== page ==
Over the course of a few thousand years, human beings have shifted from a virtually stationary culture to one of extreme mobility. The effect of this transformation on the environment has been decidedly negative – on a microcosmic scale, many ecosystems have suffered from human beings entering a previously uninhabited environment. Humans have continued to take advantage of the Earth’s resources throughout the course of history, and while the Earth has been able to adapt in many senses, humanity has done irreversible damage to the Earth, the effect of which will more than likely be strongly felt in the coming decades.

The film that won the Academy Award for Best Picture in 2007, The Departed, opens with a quote that epitomizes modern human machismo: “I don’t want to be a product of my environment; I want my environment to be a product of me.” Humans have seemingly lived by this mantra since the first man walked the Earth, and have by most means achieved the stated goal of impacting, rather than being impacted by, their environment. Only time will tell if humanity will be able to retain the upper hand in the fragile relationship between human life and the environment.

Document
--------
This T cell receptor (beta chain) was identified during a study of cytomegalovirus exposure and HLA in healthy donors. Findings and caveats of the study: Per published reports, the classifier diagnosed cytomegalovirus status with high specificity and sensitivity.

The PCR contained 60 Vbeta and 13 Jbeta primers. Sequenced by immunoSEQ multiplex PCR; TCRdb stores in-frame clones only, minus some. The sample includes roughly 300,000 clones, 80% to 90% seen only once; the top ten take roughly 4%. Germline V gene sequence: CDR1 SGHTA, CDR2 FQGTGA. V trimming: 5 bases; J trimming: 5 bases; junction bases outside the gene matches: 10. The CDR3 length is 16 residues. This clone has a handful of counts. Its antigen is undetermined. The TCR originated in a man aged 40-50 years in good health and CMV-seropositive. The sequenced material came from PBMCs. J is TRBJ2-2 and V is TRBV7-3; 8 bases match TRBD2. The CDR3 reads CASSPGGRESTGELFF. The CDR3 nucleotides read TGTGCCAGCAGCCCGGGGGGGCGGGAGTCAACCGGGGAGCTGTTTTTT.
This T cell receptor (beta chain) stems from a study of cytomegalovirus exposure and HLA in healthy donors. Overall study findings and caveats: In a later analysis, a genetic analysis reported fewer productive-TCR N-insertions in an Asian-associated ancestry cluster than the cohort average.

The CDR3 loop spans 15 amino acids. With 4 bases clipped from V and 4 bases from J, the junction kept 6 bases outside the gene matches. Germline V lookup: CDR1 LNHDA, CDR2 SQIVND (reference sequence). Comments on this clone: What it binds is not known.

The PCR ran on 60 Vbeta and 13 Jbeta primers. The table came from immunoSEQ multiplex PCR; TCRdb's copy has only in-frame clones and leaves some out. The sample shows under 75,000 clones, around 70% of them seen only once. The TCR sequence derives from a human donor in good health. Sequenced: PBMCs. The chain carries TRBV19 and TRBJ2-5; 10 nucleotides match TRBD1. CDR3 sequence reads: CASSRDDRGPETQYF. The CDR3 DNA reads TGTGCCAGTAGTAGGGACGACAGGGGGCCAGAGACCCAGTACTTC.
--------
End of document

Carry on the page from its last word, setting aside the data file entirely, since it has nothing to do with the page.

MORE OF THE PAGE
Blunier, Thomas "PALEOCLIMATE:"Frozen" Methane Escapes from the Sea Floor" Science 2000, vol. 288, pp. 68-69.

Hunt, Terry L. “Rethinking the Fall of Easter Island.”

Kerr, Richard A., "Global Warming is Changing the World." Science 13 April 2007, Vol. 316, No. 5822, pp. 188-190.

Ponting, Clive. A Green History of the World: The Environment and the Collapse of Great Civilizations. St. Martin's Press, New York, 1991.

Rincon, Paul. “Sea Rise Could be Catastrophic.”

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last updated 03/26/08